I first tried out the Oculus Touch controller prototypes at E3 2015 at a behind closed door meeting with a few Oculus executives. Shacknews has covered Oculus since the Development Kit 1 was on Kickstarter and a constant question that I have asked over that time is, “What is the Oculus vision for human interface devices for VR?” It was clear even back in 2013 that the future of VR was not going to be a seated experience with an Xbox 360 controller as your primary means of input. Oculus Touch is the company’s great first attempt at merging hand presence in virtual reality with the ease of use and feel of a traditional video game controller.
Oculus acquired Carbon Design, the Seattle-based design firm behind the Xbox 360 controller and the original Kinect, in the Summer of 2014. It was clear that they had ambitions for creating a new human interface device for VR. The Oculus Touch controllers are a near perfect balance of form, function, attention to detail, and simplicity. The controllers are clearly an input solution for VR that was built by Oculus from scratch.
Touch controllers feature gyroscope and accelerometer sensors as well as Oculus Rift Outside-In Tracking. Each controller uses a single AA battery and feature one index finger trigger, one grip trigger, two action buttons, one home/menu button, and one clickable thumbstick. A single Oculus Touch controller measures in at 110mm wide, 100mm tall, and 98mm long. It also weighs 136 grams without a battery.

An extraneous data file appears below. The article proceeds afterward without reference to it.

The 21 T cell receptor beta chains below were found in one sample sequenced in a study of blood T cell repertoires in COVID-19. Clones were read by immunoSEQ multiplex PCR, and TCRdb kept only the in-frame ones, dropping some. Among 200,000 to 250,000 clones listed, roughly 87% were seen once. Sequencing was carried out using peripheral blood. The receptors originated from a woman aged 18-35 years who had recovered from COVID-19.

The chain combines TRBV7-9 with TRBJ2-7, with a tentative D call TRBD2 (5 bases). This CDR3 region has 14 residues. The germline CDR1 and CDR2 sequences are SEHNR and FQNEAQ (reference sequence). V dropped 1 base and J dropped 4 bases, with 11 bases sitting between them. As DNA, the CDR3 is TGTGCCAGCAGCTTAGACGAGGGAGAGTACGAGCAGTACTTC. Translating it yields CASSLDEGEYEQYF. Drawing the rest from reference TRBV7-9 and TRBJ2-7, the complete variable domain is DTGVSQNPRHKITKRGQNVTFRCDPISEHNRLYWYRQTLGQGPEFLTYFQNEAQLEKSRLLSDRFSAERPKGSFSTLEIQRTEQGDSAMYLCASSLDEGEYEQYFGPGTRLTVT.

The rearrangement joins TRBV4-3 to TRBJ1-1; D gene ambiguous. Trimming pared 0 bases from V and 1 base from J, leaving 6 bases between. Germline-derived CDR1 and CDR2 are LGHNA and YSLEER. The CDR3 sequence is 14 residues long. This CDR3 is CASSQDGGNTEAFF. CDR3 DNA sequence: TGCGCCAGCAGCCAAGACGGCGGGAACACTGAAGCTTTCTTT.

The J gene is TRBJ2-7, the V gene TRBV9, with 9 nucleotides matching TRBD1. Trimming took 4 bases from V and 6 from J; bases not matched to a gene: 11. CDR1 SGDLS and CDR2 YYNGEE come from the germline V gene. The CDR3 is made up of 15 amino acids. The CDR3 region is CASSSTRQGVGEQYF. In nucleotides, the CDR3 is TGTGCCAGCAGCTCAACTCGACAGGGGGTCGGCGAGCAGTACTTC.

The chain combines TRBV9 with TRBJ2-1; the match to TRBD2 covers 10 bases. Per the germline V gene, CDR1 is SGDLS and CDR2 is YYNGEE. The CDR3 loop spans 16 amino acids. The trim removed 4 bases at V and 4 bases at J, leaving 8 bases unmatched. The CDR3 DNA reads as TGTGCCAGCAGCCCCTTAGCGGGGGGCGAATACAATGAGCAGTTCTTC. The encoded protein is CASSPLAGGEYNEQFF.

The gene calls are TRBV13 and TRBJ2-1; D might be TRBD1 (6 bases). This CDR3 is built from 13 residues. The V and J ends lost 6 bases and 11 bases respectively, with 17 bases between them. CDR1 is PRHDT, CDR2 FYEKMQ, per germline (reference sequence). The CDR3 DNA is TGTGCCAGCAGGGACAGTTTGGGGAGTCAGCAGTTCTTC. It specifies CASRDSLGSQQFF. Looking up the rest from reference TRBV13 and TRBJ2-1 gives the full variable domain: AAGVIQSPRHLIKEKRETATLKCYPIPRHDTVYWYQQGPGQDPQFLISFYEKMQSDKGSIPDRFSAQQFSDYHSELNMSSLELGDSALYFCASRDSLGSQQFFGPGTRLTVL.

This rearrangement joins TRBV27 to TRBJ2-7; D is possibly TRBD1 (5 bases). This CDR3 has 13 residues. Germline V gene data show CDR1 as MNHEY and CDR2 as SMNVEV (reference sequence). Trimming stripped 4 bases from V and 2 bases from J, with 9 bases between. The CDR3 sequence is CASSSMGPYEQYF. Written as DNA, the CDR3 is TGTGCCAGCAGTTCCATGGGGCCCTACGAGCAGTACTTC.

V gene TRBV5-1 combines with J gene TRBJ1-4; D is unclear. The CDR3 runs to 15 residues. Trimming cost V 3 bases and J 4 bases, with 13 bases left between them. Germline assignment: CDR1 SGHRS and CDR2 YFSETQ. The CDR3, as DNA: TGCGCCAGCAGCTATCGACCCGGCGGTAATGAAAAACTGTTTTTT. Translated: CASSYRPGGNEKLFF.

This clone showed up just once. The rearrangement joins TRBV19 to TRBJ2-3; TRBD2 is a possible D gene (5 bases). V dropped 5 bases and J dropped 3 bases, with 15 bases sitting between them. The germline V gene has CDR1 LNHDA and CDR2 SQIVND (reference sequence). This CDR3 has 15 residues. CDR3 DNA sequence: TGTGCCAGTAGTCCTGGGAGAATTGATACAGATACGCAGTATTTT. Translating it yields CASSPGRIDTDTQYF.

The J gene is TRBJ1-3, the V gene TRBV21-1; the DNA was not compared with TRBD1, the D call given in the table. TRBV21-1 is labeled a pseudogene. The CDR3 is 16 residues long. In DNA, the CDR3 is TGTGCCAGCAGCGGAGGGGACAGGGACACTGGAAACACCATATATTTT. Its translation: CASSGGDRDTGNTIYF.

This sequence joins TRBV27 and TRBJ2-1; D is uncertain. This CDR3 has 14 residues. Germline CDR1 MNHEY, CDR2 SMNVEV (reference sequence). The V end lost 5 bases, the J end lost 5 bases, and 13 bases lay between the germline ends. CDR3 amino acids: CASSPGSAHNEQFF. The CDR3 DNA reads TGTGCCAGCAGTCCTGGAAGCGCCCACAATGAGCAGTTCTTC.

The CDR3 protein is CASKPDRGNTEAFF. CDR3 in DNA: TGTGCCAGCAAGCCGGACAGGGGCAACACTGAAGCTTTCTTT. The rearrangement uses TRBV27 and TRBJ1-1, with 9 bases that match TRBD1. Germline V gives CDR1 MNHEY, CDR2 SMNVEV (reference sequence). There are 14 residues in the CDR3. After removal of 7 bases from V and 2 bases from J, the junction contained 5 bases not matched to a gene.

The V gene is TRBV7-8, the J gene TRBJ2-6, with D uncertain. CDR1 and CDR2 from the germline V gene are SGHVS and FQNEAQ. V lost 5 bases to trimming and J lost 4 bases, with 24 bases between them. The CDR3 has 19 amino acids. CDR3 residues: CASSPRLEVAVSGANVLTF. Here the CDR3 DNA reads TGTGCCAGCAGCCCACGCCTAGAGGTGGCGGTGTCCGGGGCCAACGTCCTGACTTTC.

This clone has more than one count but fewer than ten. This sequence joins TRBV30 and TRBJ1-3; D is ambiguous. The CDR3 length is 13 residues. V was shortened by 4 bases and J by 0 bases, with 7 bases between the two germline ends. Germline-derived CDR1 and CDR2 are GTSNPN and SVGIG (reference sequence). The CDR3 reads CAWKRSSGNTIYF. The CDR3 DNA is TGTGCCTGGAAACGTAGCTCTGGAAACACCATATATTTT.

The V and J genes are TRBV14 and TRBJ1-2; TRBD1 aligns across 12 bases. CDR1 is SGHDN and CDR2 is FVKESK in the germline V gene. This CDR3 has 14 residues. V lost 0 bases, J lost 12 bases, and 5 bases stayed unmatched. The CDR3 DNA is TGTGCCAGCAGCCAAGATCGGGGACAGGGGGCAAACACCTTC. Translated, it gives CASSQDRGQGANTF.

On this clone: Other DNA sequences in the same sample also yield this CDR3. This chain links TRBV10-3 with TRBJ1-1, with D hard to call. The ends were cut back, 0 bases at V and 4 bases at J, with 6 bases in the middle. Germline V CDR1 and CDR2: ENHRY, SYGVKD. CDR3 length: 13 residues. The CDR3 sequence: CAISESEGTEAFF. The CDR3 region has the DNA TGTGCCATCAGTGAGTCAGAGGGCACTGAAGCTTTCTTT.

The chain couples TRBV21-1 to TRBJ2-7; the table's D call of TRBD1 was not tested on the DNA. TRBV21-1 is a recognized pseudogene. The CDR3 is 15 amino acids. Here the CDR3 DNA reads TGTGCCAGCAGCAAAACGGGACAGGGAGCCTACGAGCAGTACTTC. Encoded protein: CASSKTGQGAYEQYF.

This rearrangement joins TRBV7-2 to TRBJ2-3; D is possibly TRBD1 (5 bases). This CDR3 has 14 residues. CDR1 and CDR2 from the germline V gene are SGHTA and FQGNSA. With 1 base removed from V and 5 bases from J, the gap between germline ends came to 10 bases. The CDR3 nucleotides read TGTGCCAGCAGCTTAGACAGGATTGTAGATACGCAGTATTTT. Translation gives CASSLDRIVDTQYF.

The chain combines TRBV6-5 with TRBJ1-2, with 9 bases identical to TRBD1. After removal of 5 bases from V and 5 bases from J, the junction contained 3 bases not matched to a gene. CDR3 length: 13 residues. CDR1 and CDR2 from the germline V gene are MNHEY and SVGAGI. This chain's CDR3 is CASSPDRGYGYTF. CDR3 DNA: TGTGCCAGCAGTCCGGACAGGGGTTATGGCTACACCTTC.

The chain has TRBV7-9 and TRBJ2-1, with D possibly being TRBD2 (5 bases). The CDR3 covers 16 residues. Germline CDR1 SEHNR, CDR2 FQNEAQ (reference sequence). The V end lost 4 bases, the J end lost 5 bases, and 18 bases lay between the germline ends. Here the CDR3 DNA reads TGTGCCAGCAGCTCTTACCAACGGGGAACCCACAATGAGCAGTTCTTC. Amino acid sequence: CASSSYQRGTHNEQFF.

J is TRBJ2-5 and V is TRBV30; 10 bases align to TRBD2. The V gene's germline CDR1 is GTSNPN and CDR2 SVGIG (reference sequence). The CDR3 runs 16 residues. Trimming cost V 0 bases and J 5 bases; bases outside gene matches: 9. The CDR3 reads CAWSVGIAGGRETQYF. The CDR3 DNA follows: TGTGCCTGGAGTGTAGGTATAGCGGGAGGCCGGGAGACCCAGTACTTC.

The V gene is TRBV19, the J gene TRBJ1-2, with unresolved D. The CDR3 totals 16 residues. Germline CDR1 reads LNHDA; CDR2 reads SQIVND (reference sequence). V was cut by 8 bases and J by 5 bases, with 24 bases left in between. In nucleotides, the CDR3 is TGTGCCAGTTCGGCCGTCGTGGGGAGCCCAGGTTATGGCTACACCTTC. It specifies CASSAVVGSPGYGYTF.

The controllers are perfectly symmetrical with the only difference being the names of the buttons, with the left hand Touch controller sporting the X, Y and Menu buttons while the right hand Touch controller is home to the A, B, and Oculus buttons. The Oculus button functions much like the Xbox Home button while the Menu button resembles the start or pause button on many video game controllers.
At the front of each controller is a Sensor Ring that communicates with the Oculus Sensors. It looks slightly odd at first, but the decision to surround the front of the controller allows for solid tracking without getting in the way. It has also protected my hands. I was trying to catch a tipped pass during a VR Sports Challenge football demo at E3 2016 and the Sensor Ring prevented my hands from smashing into the ceiling. It is that kind of design mindset that truly makes the Oculus Touch controllers a delightful marriage of form and function.
Oculus Touch controllers are a well thought out solution for hand presence in virtual reality. The controllers are able to detect when the user is resting their finger on top of the analog joysticks, allowing for another means of input outside of clicking in the button and moving the joystick. This creates a whole world of finger based gestures for developers to explore. Touch lets you make social gestures like pointing, waving, or giving a thumbs-up in VR. This shines in multiplayer experiences as it allows for new forms of social communication in VR. Something as minimal as being able to accurately point with your index finger truly increases the sense of presence and immersion in virtual reality.
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